Local governments looking to use levy lid lifts to help with increased costs should carefully consider several issues, such as type, duration, future fiscal need, capacity, and how to best frame the lid lift for a successful vote.
The Municipal Purpose Method of annexation is the only method available for a city or town wishing to annex territory non-contiguous to its jurisdictional boundaries.
Increasingly, many local governments are shifting away from requiring too much off-street parking, citing social, economic, and/or environmental reasons. What tools can these communities use to better manage existing parking supply and to anticipate future needs?
Last month, the federal Ninth Circuit Court of Appeals issued a decision that provides clarification and guidance to local governments on camping bans and ordinances.
While parking is an important commodity for a community, too much parking can prevent the land from being used for another purpose, encourage excess car travel, and possibly make other forms of transportation, like biking or walking, both more complicated and dangerous.
Washington's state of emergency and remaining emergency proclamations related to the COVID-19 pandemic are scheduled to be lifted on October 31, 2022. What impact will this have on open public meetings, vaccine mandates, and requirements related to masking and disease tracking?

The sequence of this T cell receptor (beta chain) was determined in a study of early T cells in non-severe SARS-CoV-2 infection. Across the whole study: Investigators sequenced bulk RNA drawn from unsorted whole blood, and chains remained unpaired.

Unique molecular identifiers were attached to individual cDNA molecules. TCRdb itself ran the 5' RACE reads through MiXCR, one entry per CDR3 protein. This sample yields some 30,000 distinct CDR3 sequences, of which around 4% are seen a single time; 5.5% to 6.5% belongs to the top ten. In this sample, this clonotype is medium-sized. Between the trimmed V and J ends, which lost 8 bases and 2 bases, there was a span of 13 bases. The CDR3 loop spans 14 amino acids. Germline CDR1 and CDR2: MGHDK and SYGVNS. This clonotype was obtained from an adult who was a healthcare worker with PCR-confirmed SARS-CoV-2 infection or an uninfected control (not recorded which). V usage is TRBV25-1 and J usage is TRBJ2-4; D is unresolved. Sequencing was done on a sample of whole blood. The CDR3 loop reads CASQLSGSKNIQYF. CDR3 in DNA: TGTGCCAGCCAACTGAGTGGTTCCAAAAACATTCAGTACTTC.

In the second part of our series on election security measures, we look at how elections offices verify and tabulate votes to ensure a complete result, and under what conditions and how a recount happens.
In many cities, the mayor also acts as the meeting chair. While Robert's Rules directs the chair of large groups of 12 or more members to refrain from taking part in a discussion (and focus on facilitating), these rules do not automatically apply to smaller groups.
Free, fair, and accurate elections are a hallmark of our democratic system. Washington State has enacted a number of measures to protect each person’s right to vote and to ensure that elections statewide are safe and secure.
Many local governments are updating their comprehensive plans, and in doing so, some are looking at how to develop intentional strategies that actively engage underrepresented communities in order to build a more equitable plan update in the process.
A few bills from the 2022 Regular Legislative Session deal with courts in a manner that will impact local governments, including giving courts more flexibility to not impose certain legal financial obligations or to waive those obligations.
Local governments seeking to expand housing options may want to consider a missing middle program that champions use of housing types which may fly under the radar, such as cottage housing, duplexes, and triplexes, alongside more trendy approaches like live-work developments.
A recent U.S. Supreme Court ruling supports the ability of a governing body to censure one of its members if that person's action obstructs or hinders the body's ability to perform its day-to-day functions.